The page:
Of course, while it’s a good idea for the various potential marks in this movie not to trust Nicky, anyone who’s familiar with the works of David Mamet (or The Sting for that matter) know that it’s not a good idea for the audience to trust him or, for that matter, the writers. It’s not really giving anything away to say that there’s a lot more going on in Focus than meets the eye. By now, audiences expect that movies about con artists and con games, especially those made from the point of view of the grifters themselves, won’t play fair, either with the other characters in the movie or with the audience. And, frankly, that’s where the fun starts in this type of movie.

The first hour of Focus is a dizzying romp through the streets of and hotel rooms of New Orleans as Nicky’s crew plies their trade, picking pockets and pulling petty scams. Like a smoothly operating football team, each mini-heist involves several people working as a smoothly oiled team, and Ficarra and Roqua show this in a couple of crisply edited montage sequences. As Jess herself points out, there’s little con artistry and a lot of light fingered thievery going on here. Aficionados of movies like The Sting may be disappointed, but most viewers will enjoy the fast pace and enjoy Will Smith’s smooth presence as the Fagin masterminding the entire operation.

The real attention grabber of these sequences, and, indeed, of the entire movie, is Margot Robbie. She was impressive in Wolf of Wall Street, but she was just part of a large ensemble there. Here, she has her first chance to carry a movie and she manages to upstage Smith with a perfect blend of light comedy and sex appeal. Her skills are most apparent, in the Super Bowl betting set piece. Frankly, this sequence is the high point of the movie, both dramatically and stylistically, and things go downhill a bit from there.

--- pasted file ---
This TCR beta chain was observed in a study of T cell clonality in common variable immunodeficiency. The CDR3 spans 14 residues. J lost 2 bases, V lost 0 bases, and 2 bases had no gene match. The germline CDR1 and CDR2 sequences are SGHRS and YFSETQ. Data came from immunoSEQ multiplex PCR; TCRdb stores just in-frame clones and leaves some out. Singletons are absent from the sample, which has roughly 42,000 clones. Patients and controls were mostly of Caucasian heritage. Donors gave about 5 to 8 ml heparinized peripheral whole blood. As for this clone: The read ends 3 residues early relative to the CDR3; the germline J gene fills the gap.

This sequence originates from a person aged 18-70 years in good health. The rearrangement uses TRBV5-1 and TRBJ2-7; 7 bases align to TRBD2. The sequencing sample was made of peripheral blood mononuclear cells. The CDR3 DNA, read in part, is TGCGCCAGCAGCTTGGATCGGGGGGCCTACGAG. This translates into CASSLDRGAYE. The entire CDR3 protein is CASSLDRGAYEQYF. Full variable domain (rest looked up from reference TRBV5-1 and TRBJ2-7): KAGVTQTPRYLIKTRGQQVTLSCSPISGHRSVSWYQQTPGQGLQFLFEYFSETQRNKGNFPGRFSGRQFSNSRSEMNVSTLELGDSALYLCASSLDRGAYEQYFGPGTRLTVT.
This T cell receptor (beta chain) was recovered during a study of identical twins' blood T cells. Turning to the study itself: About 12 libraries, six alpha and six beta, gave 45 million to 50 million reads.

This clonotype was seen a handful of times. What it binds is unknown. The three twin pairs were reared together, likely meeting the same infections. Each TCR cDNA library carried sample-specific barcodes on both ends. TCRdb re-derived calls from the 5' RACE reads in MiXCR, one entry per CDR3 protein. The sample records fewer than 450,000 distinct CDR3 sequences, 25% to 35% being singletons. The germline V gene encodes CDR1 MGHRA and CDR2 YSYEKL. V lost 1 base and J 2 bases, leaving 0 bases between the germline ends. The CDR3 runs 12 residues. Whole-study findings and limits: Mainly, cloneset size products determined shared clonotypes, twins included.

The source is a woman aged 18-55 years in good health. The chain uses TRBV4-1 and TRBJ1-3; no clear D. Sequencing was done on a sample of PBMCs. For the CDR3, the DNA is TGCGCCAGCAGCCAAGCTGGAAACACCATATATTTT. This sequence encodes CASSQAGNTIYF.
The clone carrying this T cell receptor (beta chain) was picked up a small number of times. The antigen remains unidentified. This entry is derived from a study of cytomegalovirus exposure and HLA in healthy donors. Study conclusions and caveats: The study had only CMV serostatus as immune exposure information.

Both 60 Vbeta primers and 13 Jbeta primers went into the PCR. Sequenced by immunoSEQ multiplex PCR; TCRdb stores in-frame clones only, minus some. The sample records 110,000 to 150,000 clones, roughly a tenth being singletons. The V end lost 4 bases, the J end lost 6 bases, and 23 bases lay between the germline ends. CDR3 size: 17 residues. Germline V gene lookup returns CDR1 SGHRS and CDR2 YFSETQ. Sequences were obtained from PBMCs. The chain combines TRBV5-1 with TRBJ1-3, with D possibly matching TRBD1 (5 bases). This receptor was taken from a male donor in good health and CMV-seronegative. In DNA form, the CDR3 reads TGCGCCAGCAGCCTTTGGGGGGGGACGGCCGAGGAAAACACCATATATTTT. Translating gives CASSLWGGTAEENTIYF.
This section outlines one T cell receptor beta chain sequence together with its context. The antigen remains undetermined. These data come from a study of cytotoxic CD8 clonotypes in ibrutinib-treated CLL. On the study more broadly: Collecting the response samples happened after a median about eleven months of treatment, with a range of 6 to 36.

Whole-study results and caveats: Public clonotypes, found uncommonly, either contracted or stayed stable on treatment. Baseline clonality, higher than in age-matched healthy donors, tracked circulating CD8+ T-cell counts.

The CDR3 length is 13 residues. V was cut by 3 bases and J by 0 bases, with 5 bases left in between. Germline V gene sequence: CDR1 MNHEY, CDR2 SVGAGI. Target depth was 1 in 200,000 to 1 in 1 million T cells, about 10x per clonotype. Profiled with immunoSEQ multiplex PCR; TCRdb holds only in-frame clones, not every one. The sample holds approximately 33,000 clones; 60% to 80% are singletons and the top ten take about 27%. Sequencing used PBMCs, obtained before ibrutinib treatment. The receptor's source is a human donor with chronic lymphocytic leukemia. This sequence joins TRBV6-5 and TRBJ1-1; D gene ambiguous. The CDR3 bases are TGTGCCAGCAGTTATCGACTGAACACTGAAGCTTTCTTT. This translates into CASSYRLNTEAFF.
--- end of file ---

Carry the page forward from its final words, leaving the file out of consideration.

Part of the reason for the movie’s rather tepid second half is the nature of the “big con” Nicky is involved in. It’s more of a computer espionage and hacking sort of caper than a straight up con game, and it’s not done all that well. Trying to turn Nicky into a cyber-con artist doesn’t work, even if he does have a prototypical hacker pal (Adrian Martinez) with him. Gerald McRaney steals every scene he’s in, but his presence isn’t enough to carry this part of the film by himself.

Further, the romantic aspect of the movie and the dramatic dilemma in which Nicky finds himself don’t really work either. Because this is a movie about the con, viewers have learned not to trust anything characters like Nicky and Jess say to each other or to the audience. So, the audience scrutinizes the couple’s scenes together far more carefully than in most movies, and the flaws are evident. Further, there are plenty of plot holes in the big con itself that won’t hold up to the scrutiny they are likely to receive from a by now, somewhat less-than-dazzled audience.

Focus is approximately one-half of a terrific caper film and one-half of a run-of-the-mill one. What Ficarra and Requa do well, they do very well indeed. But, like con artists going for that one last big score, they overstay their welcome, and the film suffers. Focus is perfectly satisfying light fare, but David Mamet doesn’t have anything to worry about from the players in this movie.

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Focus (2015) on IMDb